I picked the first and the last because I believe it represents the point of where we are in the history of HIV and stopping the transmission without stopping the sex lives of people that are in nature very sensual and aware of the mental implications on gay sex. Yes all sex starts with the mind but it doesn’t end there. Gay sex because the stigma that was attached to it and still is in many minds, it becomes more important than just an orgasm. When you put your life on the line to accomplish something with another man it just doesn’t get more important or mind boggling than that. This is as personal as it gets, sex between two men.

We have beg, fought and marched to get science to catch up with this just like it has with other viral epidemics. With a late start and always a lack of funding we are at the point in which rate numbers in many places have stopped going up and in some down. New York City an example of how hard it can hit when you have so many subjects, it’s managed to control these rates on the sex equation of it and that alone is a message to those places in which the rates are going up which in many instances in places where there were little reporting and lots of denial. Still NYC serves as an example that they can get on top of it. I don’t want this piece to be an argument of numbers instead I want to bring forth something that we should be talking about sex without fear; Sex is good and it can be safe and condom-less. Condoms had their time but they were never made for gay sex and never 100% effective.
My fear my sex

The second time that I can remember having sex in a particular sexual position or way with another man and having both wear condoms, still I became HIV. My next relationship two years after that was with a man who was HIV-. Condoms had to be the answer and they had to work every time for my sanity and protection of my partner. This time they worked. My sex life was lacking and no matter how much intercourse I had with my partner it took so much control over my mind not to think of what if it breaks? question. 
What ever information about the safety in oral sex was not made public so there I was denying him something he wanted very badly and he was willing but I was not, he probably got it someplace else. I split up because he was a bad partner. No the one to grow old with. but the one that will make you old. There are other reasons but for his privacy’s sake I wont go into details. He had too many issues being the gay son of alcoholic, homophobic parents. Sadly enough his next partner was also HIV but there was no condoms and he ended up becoming HIV. 

Had Prep been available then, Im sure he would have not turn with his next partner and I would have broken up with him a lot sooner than sticking it out with a guy that was killing me without a gun. I stuck it out with him for 5 years because I didn’t think anyone else would want me. Those five years cost me so much in every way you can think. If I thought of the price I paid for this relationship I could not finish writing this piece, is that emotional with me still. I refused an HIV- partner after that and that shrunk the pool of decent kind of guys that could be available to me. Guys with the normal luggage and everyday problems.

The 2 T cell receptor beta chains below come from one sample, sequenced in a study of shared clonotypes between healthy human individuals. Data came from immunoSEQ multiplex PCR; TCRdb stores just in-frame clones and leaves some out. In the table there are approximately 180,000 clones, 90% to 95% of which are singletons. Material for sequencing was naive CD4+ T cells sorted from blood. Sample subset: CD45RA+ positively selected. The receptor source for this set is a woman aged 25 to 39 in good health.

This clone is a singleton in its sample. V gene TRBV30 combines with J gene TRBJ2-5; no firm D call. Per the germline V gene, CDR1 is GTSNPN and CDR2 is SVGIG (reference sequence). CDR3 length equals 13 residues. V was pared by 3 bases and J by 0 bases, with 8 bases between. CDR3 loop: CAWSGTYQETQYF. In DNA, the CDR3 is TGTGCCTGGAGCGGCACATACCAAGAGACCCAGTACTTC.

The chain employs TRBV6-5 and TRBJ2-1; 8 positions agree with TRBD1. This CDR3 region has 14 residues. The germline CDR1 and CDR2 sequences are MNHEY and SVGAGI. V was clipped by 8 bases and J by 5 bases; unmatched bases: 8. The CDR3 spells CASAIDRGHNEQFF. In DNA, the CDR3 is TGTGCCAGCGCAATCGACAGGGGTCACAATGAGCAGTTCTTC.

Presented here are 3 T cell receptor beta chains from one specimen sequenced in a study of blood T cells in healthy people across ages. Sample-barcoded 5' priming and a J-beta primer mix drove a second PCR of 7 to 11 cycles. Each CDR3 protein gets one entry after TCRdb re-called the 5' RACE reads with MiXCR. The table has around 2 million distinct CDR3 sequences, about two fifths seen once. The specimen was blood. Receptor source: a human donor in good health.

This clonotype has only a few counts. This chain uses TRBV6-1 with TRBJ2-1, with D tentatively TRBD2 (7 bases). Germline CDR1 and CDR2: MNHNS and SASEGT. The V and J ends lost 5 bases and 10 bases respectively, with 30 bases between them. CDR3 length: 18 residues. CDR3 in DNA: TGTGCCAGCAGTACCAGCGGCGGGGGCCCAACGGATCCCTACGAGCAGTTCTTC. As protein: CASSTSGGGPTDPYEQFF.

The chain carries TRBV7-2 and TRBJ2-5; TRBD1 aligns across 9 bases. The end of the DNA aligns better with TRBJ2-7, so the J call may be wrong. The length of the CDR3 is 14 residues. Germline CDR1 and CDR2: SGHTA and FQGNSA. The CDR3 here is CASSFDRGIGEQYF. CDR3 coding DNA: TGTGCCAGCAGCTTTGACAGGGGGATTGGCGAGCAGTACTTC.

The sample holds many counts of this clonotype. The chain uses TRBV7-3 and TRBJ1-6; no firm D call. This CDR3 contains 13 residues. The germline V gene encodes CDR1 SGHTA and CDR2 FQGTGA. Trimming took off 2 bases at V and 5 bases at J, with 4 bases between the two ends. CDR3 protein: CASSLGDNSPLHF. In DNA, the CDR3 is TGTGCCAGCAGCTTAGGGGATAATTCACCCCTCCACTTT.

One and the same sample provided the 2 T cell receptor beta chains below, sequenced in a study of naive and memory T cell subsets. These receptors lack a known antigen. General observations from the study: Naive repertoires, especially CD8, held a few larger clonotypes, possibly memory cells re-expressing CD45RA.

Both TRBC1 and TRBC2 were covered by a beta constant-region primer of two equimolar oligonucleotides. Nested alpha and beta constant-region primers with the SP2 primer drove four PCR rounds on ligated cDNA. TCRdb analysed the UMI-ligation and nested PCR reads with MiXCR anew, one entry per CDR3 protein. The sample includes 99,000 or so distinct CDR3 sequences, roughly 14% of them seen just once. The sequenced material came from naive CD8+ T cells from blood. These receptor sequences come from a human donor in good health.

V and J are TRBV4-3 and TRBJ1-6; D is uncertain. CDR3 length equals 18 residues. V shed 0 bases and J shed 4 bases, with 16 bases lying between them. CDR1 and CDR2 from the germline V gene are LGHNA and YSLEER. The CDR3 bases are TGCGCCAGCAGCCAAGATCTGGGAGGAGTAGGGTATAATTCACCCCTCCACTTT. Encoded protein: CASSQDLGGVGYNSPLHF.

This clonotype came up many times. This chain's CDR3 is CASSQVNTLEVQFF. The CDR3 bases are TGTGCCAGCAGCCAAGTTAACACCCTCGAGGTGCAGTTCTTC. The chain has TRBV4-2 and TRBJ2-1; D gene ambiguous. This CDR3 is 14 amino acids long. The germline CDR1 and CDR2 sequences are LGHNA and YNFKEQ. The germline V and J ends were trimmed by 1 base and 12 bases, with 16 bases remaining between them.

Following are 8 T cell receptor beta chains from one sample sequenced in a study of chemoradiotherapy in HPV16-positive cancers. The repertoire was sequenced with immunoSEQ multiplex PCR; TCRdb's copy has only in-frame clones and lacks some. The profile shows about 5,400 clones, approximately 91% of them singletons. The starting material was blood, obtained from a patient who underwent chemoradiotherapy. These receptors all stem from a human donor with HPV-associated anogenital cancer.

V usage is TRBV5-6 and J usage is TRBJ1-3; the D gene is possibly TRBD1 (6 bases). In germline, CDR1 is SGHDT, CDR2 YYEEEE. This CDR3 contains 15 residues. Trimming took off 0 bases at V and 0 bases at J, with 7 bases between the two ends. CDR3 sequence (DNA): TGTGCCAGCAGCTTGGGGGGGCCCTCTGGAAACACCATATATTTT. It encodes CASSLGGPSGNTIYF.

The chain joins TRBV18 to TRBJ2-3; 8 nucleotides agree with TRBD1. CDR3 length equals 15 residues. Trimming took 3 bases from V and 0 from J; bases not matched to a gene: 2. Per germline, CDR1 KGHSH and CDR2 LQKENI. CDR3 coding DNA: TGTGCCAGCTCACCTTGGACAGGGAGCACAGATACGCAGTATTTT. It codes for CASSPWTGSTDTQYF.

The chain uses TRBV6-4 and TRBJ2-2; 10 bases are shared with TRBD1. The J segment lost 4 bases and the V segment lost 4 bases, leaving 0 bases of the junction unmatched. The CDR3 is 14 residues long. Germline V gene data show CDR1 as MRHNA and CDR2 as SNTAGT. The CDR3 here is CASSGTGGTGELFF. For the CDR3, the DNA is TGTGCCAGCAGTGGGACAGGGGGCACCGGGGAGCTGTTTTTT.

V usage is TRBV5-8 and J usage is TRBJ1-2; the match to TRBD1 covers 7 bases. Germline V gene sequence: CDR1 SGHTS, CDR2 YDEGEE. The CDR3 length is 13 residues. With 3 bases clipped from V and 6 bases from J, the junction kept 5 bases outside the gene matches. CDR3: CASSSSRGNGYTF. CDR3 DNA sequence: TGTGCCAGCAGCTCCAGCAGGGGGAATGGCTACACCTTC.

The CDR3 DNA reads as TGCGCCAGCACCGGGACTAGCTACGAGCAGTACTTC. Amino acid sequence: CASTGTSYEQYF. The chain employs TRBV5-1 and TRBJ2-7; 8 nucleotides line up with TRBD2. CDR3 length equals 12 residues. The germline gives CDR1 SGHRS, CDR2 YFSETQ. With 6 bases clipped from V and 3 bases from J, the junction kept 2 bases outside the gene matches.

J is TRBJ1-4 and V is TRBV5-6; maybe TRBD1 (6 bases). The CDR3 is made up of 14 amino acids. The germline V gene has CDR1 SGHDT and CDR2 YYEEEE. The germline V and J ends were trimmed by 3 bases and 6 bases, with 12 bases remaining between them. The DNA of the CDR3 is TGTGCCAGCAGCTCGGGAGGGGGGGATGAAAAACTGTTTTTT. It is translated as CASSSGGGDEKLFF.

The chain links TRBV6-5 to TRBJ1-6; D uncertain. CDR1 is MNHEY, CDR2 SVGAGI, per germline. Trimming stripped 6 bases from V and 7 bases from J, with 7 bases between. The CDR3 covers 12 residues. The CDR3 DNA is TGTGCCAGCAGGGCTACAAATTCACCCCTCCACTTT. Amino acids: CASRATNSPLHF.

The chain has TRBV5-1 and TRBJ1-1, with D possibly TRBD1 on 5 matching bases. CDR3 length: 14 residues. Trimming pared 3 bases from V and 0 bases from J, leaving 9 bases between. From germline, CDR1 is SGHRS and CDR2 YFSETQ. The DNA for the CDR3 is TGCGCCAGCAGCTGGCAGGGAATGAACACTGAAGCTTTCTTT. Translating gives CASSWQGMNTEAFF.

I am so happy no guy particularly guys above 30 and single have to go through what I experienced. I think is time we put a tap on the fear and tapped it out. Wether you are negative today or positive, go for the man not the disease. Its better an HIV+ partner than a lier, obese, gym bunny,alcoholic, cheater, drug, computer, porno, Fb addict.  I’m open to an HIV- negative guy but one word out of place at the beginning makes me assume(yes assume) he might not be educated in this disease and I could not start from scratch again. The truth is and some people would want my hide for saying this but many HIV guys have a lot of issues they have not dealt with. They have made themselves damaged. They went for bad habits in order to survive and thinking they never had a future. I know it because I did. I never planned one day ahead never for the future because I thought I had none. I let life just pass me on by.  Didn’t become a full alcoholic nor a druggie but I was damaged in other ways. 
Not damaged anymore because I know the truths and you know the truth will set you free. I’m free of most of my fear. Im free of religion, gods, lies, etc. I try to be tuned to the earth and the spirit. These things you can do without posting false messages on Facebook or trying to feel better by selling snake oil.  It is wrong to be telling people their life will be good if they have faith or believe in this or that. Gays of all people you would expect to know better. But as an HIV person, some try to hold on into anything for help. You will never know what that is unless you became HIV, particularly from 10-30 yrs ago. Sex, Religion and politics are personal. But only sex and religion have to do with the heart, no one has the right to prescribe to you on those unless asked for particular help.

 My truth is mine because I found it. Your truth might be different and it might not be with loving Christ and the Pastor but surely it has to do with fear. Only you will know. One shoe size does not fits all.  You don’t dwell in what you don’t know today  you might figure out tomorrow. I get better everyday without the fear of tomorrow. Im starting to plan again. The problem is I have wasted much valuable time trying to find answers that only life was going to give me on its own time.